Pulmonary fibrosis, the most serious complication, usually presents in the third or fourth decade, appears to be more common in women and affects up to 80 % of all cases with HPS subtypes 1 and 4 [17]. Dysfunction of lamellar bodies in type II pneumocytes, which synthesize, store, and release surfactant, is probably a contributing factor by causing deposition of ceroid and degeneration and death of type II cells [18]. In addition, the early development of pulmonary fibrosis in HPS suggests that environmental or external insults, acting either alone or coupled with abnormal repair mechanisms, play a major role in producing this complication. Chest radiograph and high resolution computed tomography (HRCT) show nonspecific patterns of diffuse, peripheral reticulation, subpleural cysts, and ground glass opacities. As the disease progresses, peribronchovascular thickening and bronchiectasis develop [19]. Honeycombing, when presents, prevail in the lower lobes but is not predominantly subpleural as in usual interstitial pneumonia (UIP). Similarly, the active fibroblastic foci seen in UIP are generally not present in HPS [20]. HRCT findings tend to differ somehow as the disease progresses. In cases of minimal severity, the most common abnormalities include interlobular septal thickening, reticular opacities, and ground glass attenuation, while in severe cases, subpleural honeycombing and bronchiectasis become the predominant features [19]. Histologic examination, in addition to the extensive fibrosis of the alveolar walls, reveals macrophages filled with ceroid throughout the interstitium and alveolar spaces. Lung disease is the most frequent cause of death, followed by inflammatory bowel disease and bleeding complications. There is no effective treatment for HPS-related pulmonary fibrosis. Although one trial reported delayed disease progression with the anti-fibrotic agent pirfenidone in HPS type 1 patients with forced vital capacity >50 % [21], lung transplantation remains the only potentially life-extending therapy for progressive lung disease.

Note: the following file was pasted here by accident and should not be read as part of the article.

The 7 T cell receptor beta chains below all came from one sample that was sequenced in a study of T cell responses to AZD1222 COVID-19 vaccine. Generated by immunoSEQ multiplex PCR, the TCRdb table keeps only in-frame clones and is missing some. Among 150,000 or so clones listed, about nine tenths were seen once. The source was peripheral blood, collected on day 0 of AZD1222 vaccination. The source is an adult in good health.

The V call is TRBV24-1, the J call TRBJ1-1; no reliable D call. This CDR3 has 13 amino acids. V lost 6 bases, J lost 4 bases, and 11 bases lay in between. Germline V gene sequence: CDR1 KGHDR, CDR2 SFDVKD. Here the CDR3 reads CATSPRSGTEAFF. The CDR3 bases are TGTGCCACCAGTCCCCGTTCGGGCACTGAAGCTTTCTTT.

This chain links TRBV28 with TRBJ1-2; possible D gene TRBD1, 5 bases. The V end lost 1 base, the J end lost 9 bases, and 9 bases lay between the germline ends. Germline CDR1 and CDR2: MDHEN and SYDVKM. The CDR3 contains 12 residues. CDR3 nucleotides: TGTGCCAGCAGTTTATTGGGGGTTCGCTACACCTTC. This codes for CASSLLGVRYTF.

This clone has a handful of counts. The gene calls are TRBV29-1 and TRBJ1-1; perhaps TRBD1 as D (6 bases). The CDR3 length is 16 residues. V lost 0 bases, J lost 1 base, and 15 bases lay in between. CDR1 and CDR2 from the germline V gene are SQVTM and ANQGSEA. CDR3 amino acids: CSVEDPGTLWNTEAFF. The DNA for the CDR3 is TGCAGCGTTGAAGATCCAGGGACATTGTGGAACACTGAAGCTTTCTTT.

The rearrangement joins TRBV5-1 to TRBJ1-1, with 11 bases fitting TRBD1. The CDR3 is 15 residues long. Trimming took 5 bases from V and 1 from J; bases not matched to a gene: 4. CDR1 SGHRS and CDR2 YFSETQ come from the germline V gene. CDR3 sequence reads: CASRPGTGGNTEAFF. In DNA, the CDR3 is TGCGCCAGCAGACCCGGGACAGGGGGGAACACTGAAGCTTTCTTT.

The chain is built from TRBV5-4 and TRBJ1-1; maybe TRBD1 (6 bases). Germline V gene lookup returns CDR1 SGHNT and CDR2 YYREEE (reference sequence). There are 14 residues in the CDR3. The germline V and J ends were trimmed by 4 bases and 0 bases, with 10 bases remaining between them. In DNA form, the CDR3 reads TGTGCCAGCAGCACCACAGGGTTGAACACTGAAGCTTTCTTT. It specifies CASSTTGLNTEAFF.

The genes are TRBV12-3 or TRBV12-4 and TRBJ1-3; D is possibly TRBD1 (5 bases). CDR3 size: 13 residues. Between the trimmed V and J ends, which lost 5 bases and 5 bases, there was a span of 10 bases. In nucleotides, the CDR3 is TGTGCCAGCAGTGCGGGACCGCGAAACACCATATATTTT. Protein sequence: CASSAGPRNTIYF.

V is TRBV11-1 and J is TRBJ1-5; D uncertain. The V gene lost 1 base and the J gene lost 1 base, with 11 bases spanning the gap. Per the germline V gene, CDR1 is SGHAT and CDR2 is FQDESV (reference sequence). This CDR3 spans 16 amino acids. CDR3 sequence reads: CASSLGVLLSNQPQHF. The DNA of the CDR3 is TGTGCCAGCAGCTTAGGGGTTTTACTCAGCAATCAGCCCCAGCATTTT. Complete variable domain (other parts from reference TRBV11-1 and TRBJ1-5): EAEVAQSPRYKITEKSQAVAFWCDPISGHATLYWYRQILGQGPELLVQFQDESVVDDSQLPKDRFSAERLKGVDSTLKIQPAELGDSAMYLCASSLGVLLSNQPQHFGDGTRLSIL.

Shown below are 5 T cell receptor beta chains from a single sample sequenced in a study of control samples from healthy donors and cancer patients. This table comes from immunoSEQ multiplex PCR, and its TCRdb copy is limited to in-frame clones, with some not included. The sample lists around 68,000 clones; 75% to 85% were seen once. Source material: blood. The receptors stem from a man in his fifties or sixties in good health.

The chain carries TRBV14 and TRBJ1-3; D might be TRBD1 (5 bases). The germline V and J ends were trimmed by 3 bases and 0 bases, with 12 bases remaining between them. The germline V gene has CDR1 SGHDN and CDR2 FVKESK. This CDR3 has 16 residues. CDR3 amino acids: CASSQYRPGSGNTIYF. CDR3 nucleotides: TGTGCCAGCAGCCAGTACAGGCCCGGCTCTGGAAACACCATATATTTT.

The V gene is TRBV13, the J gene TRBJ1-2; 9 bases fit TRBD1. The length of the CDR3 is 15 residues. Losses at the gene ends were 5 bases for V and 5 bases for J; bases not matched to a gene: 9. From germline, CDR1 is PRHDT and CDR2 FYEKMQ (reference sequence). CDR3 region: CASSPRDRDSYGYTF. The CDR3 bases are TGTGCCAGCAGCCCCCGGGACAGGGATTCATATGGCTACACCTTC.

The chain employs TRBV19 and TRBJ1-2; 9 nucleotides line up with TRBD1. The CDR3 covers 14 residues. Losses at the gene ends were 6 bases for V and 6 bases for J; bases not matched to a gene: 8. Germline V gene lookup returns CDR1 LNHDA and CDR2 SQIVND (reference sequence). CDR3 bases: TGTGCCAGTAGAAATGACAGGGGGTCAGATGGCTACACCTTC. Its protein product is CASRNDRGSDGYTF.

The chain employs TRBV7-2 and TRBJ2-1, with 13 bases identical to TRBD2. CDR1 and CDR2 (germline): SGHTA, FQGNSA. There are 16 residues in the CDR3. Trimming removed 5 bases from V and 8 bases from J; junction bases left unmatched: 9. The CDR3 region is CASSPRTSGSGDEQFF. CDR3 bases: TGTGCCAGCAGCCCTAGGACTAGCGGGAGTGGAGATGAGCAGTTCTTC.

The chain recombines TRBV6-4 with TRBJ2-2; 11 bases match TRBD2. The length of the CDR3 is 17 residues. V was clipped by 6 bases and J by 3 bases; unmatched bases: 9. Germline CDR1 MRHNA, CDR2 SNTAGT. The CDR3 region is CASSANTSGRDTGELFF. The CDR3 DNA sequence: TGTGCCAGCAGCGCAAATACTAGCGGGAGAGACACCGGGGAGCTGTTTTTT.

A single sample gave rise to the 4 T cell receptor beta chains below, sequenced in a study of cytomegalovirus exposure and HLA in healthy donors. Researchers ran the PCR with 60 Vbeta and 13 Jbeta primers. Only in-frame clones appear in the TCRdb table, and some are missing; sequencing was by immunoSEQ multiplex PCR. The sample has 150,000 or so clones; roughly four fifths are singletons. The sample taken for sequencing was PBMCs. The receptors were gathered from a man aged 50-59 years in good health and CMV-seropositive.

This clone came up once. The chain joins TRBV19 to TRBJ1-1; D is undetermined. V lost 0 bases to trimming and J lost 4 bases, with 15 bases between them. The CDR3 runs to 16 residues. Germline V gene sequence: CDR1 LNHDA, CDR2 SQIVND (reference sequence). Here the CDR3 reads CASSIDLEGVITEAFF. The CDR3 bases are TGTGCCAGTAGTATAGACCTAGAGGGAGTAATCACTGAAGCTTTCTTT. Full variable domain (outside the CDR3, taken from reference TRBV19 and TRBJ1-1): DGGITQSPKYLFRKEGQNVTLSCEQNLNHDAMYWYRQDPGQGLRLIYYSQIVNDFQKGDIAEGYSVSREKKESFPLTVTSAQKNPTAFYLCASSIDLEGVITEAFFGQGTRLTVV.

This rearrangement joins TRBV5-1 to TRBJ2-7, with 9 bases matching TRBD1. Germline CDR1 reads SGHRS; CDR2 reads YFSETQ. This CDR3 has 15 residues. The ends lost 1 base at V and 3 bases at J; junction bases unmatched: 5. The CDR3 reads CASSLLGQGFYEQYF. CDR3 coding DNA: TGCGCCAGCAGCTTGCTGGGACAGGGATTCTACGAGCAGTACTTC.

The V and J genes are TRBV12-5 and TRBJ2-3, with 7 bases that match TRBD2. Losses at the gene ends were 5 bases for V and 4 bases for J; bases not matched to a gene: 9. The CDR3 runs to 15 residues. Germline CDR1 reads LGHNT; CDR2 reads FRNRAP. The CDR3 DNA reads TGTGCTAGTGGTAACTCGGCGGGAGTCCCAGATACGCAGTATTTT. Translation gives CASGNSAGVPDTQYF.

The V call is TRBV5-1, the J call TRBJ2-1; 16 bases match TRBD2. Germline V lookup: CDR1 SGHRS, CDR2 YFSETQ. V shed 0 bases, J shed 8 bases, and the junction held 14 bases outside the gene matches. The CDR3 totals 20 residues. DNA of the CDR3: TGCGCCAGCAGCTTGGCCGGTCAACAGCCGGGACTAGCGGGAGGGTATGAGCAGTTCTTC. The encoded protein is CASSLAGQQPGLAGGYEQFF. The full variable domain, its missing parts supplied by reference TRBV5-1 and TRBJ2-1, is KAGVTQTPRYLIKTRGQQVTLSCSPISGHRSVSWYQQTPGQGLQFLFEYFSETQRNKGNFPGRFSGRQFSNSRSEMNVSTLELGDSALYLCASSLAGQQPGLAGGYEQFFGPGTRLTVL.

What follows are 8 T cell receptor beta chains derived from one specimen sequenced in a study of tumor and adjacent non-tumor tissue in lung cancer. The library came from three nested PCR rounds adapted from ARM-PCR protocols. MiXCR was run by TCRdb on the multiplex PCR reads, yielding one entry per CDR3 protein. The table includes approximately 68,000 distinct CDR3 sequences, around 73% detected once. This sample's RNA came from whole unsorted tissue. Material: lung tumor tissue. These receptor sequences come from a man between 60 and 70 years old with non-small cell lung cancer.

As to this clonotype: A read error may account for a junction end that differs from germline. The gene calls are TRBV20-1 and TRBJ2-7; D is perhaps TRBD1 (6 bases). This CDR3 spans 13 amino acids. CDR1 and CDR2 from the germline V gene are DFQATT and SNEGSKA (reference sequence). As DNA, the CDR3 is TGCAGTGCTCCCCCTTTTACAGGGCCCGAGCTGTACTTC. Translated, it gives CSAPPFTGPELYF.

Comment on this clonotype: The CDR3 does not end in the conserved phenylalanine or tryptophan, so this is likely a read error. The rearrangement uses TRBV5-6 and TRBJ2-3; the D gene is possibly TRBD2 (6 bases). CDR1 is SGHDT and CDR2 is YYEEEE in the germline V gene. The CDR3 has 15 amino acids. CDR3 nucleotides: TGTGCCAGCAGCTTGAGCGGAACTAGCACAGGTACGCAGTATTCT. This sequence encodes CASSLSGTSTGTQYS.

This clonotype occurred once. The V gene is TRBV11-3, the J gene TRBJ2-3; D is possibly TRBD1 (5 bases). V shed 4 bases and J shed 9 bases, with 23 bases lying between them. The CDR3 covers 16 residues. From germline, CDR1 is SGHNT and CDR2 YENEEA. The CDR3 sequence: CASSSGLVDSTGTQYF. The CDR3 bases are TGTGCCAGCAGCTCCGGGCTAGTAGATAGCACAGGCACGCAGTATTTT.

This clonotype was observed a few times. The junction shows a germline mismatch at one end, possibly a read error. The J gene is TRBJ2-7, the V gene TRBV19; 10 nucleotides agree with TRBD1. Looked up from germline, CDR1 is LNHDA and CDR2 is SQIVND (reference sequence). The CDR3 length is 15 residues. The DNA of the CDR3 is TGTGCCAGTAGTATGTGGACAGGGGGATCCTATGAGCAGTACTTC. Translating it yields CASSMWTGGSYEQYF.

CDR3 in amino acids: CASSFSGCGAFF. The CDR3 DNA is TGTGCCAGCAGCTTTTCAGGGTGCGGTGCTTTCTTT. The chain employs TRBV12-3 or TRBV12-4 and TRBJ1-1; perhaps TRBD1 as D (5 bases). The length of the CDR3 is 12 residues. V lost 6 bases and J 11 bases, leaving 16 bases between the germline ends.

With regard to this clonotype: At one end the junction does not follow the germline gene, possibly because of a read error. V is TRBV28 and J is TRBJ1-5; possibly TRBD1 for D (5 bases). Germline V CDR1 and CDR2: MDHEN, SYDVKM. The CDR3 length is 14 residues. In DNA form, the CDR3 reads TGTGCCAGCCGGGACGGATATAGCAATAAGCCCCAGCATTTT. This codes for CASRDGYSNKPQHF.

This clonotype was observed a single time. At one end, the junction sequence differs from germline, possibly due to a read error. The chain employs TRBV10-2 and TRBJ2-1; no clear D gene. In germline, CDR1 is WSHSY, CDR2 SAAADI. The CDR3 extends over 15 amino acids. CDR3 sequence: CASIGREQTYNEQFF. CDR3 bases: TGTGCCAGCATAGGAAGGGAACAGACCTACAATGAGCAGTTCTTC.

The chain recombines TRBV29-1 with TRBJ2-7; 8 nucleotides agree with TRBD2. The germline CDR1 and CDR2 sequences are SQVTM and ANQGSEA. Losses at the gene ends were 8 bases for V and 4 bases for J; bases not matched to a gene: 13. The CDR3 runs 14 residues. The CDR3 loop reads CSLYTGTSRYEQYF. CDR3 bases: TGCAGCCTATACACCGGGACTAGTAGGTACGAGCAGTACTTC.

Telomerase-Associated Pulmonary Fibrosis

Telomeres – the tandem repeats of TTAGGG – represent a molecular cap of non coding DNA that protects the ends of the chromosomes against degradation. With repeated cell division telomeres tend to shorten and the chromosomes may become unstable, fused, or lost, leading to cell apoptosis. A complex of proteins and RNA called telomerase is essential in extending telomeres, thus preventing their shortening: the reverse transcriptase component TERT and the RNA template component TERC are key components of the telomerase complex [22]. In addition to age and telomerase function, environmental factors, such as smoking, affect telomere function by reducing their length [23].

Dyskeratosis Congenita